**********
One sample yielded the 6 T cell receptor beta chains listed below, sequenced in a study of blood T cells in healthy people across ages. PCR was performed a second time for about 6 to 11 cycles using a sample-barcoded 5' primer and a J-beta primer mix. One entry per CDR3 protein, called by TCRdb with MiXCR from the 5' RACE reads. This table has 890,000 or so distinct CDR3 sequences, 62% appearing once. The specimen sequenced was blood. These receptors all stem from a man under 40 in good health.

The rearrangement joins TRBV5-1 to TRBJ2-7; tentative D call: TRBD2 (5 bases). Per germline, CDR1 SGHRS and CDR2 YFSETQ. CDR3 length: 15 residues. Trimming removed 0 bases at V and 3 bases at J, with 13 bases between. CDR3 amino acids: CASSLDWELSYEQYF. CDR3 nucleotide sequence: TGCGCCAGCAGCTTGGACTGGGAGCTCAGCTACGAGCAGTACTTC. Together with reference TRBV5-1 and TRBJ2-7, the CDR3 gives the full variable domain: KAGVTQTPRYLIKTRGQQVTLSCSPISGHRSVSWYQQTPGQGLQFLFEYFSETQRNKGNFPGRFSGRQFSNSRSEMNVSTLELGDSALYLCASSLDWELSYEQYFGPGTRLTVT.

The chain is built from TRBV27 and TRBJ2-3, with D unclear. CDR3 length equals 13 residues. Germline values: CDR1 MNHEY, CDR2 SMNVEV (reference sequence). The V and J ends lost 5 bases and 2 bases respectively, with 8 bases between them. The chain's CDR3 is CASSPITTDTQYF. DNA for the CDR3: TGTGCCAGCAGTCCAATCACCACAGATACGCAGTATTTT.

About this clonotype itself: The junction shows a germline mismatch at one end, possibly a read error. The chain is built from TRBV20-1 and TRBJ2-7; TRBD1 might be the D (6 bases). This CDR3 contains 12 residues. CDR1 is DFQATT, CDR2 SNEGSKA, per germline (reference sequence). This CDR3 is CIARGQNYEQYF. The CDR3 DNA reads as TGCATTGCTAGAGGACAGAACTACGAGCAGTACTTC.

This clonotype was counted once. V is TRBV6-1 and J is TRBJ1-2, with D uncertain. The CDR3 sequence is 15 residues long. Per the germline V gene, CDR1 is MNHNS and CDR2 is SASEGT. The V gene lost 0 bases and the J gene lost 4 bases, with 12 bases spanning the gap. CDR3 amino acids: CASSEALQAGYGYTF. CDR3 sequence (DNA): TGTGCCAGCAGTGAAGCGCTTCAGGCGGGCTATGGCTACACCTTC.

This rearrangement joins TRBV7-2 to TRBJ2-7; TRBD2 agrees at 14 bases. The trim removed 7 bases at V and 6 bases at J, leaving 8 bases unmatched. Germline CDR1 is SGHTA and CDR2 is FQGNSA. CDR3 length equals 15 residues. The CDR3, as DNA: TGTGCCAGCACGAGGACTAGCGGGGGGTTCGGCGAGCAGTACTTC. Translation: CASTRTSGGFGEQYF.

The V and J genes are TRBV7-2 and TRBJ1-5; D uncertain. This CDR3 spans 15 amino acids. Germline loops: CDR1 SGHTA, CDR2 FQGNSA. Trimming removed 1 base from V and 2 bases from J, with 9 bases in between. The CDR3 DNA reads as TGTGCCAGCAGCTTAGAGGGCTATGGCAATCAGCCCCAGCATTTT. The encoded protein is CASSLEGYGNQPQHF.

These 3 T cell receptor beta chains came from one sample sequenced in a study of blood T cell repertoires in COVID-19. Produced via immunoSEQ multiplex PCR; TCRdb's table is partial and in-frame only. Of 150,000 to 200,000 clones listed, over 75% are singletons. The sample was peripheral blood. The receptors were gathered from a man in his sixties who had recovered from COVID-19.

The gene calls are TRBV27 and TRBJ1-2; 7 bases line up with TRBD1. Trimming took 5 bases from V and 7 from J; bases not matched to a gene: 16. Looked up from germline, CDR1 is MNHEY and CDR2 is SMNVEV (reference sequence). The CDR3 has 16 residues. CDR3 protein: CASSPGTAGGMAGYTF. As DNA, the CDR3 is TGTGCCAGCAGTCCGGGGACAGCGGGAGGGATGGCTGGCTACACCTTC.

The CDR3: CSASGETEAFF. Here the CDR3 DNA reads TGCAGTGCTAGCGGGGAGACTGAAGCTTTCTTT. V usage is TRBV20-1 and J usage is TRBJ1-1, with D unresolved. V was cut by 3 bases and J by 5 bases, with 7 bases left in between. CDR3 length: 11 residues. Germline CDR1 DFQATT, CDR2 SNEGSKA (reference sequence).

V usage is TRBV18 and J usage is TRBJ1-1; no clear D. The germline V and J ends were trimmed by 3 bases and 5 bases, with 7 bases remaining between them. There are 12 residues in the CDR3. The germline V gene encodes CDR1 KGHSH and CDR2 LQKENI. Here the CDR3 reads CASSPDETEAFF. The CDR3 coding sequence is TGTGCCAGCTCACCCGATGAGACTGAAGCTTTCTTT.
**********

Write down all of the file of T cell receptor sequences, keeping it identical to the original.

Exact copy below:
One sample yielded the 6 T cell receptor beta chains listed below, sequenced in a study of blood T cells in healthy people across ages. PCR was performed a second time for about 6 to 11 cycles using a sample-barcoded 5' primer and a J-beta primer mix. One entry per CDR3 protein, called by TCRdb with MiXCR from the 5' RACE reads. This table has 890,000 or so distinct CDR3 sequences, 62% appearing once. The specimen sequenced was blood. These receptors all stem from a man under 40 in good health.

The rearrangement joins TRBV5-1 to TRBJ2-7; tentative D call: TRBD2 (5 bases). Per germline, CDR1 SGHRS and CDR2 YFSETQ. CDR3 length: 15 residues. Trimming removed 0 bases at V and 3 bases at J, with 13 bases between. CDR3 amino acids: CASSLDWELSYEQYF. CDR3 nucleotide sequence: TGCGCCAGCAGCTTGGACTGGGAGCTCAGCTACGAGCAGTACTTC. Together with reference TRBV5-1 and TRBJ2-7, the CDR3 gives the full variable domain: KAGVTQTPRYLIKTRGQQVTLSCSPISGHRSVSWYQQTPGQGLQFLFEYFSETQRNKGNFPGRFSGRQFSNSRSEMNVSTLELGDSALYLCASSLDWELSYEQYFGPGTRLTVT.

The chain is built from TRBV27 and TRBJ2-3, with D unclear. CDR3 length equals 13 residues. Germline values: CDR1 MNHEY, CDR2 SMNVEV (reference sequence). The V and J ends lost 5 bases and 2 bases respectively, with 8 bases between them. The chain's CDR3 is CASSPITTDTQYF. DNA for the CDR3: TGTGCCAGCAGTCCAATCACCACAGATACGCAGTATTTT.

About this clonotype itself: The junction shows a germline mismatch at one end, possibly a read error. The chain is built from TRBV20-1 and TRBJ2-7; TRBD1 might be the D (6 bases). This CDR3 contains 12 residues. CDR1 is DFQATT, CDR2 SNEGSKA, per germline (reference sequence). This CDR3 is CIARGQNYEQYF. The CDR3 DNA reads as TGCATTGCTAGAGGACAGAACTACGAGCAGTACTTC.

This clonotype was counted once. V is TRBV6-1 and J is TRBJ1-2, with D uncertain. The CDR3 sequence is 15 residues long. Per the germline V gene, CDR1 is MNHNS and CDR2 is SASEGT. The V gene lost 0 bases and the J gene lost 4 bases, with 12 bases spanning the gap. CDR3 amino acids: CASSEALQAGYGYTF. CDR3 sequence (DNA): TGTGCCAGCAGTGAAGCGCTTCAGGCGGGCTATGGCTACACCTTC.

This rearrangement joins TRBV7-2 to TRBJ2-7; TRBD2 agrees at 14 bases. The trim removed 7 bases at V and 6 bases at J, leaving 8 bases unmatched. Germline CDR1 is SGHTA and CDR2 is FQGNSA. CDR3 length equals 15 residues. The CDR3, as DNA: TGTGCCAGCACGAGGACTAGCGGGGGGTTCGGCGAGCAGTACTTC. Translation: CASTRTSGGFGEQYF.

The V and J genes are TRBV7-2 and TRBJ1-5; D uncertain. This CDR3 spans 15 amino acids. Germline loops: CDR1 SGHTA, CDR2 FQGNSA. Trimming removed 1 base from V and 2 bases from J, with 9 bases in between. The CDR3 DNA reads as TGTGCCAGCAGCTTAGAGGGCTATGGCAATCAGCCCCAGCATTTT. The encoded protein is CASSLEGYGNQPQHF.

These 3 T cell receptor beta chains came from one sample sequenced in a study of blood T cell repertoires in COVID-19. Produced via immunoSEQ multiplex PCR; TCRdb's table is partial and in-frame only. Of 150,000 to 200,000 clones listed, over 75% are singletons. The sample was peripheral blood. The receptors were gathered from a man in his sixties who had recovered from COVID-19.

The gene calls are TRBV27 and TRBJ1-2; 7 bases line up with TRBD1. Trimming took 5 bases from V and 7 from J; bases not matched to a gene: 16. Looked up from germline, CDR1 is MNHEY and CDR2 is SMNVEV (reference sequence). The CDR3 has 16 residues. CDR3 protein: CASSPGTAGGMAGYTF. As DNA, the CDR3 is TGTGCCAGCAGTCCGGGGACAGCGGGAGGGATGGCTGGCTACACCTTC.

The CDR3: CSASGETEAFF. Here the CDR3 DNA reads TGCAGTGCTAGCGGGGAGACTGAAGCTTTCTTT. V usage is TRBV20-1 and J usage is TRBJ1-1, with D unresolved. V was cut by 3 bases and J by 5 bases, with 7 bases left in between. CDR3 length: 11 residues. Germline CDR1 DFQATT, CDR2 SNEGSKA (reference sequence).

V usage is TRBV18 and J usage is TRBJ1-1; no clear D. The germline V and J ends were trimmed by 3 bases and 5 bases, with 7 bases remaining between them. There are 12 residues in the CDR3. The germline V gene encodes CDR1 KGHSH and CDR2 LQKENI. Here the CDR3 reads CASSPDETEAFF. The CDR3 coding sequence is TGTGCCAGCTCACCCGATGAGACTGAAGCTTTCTTT.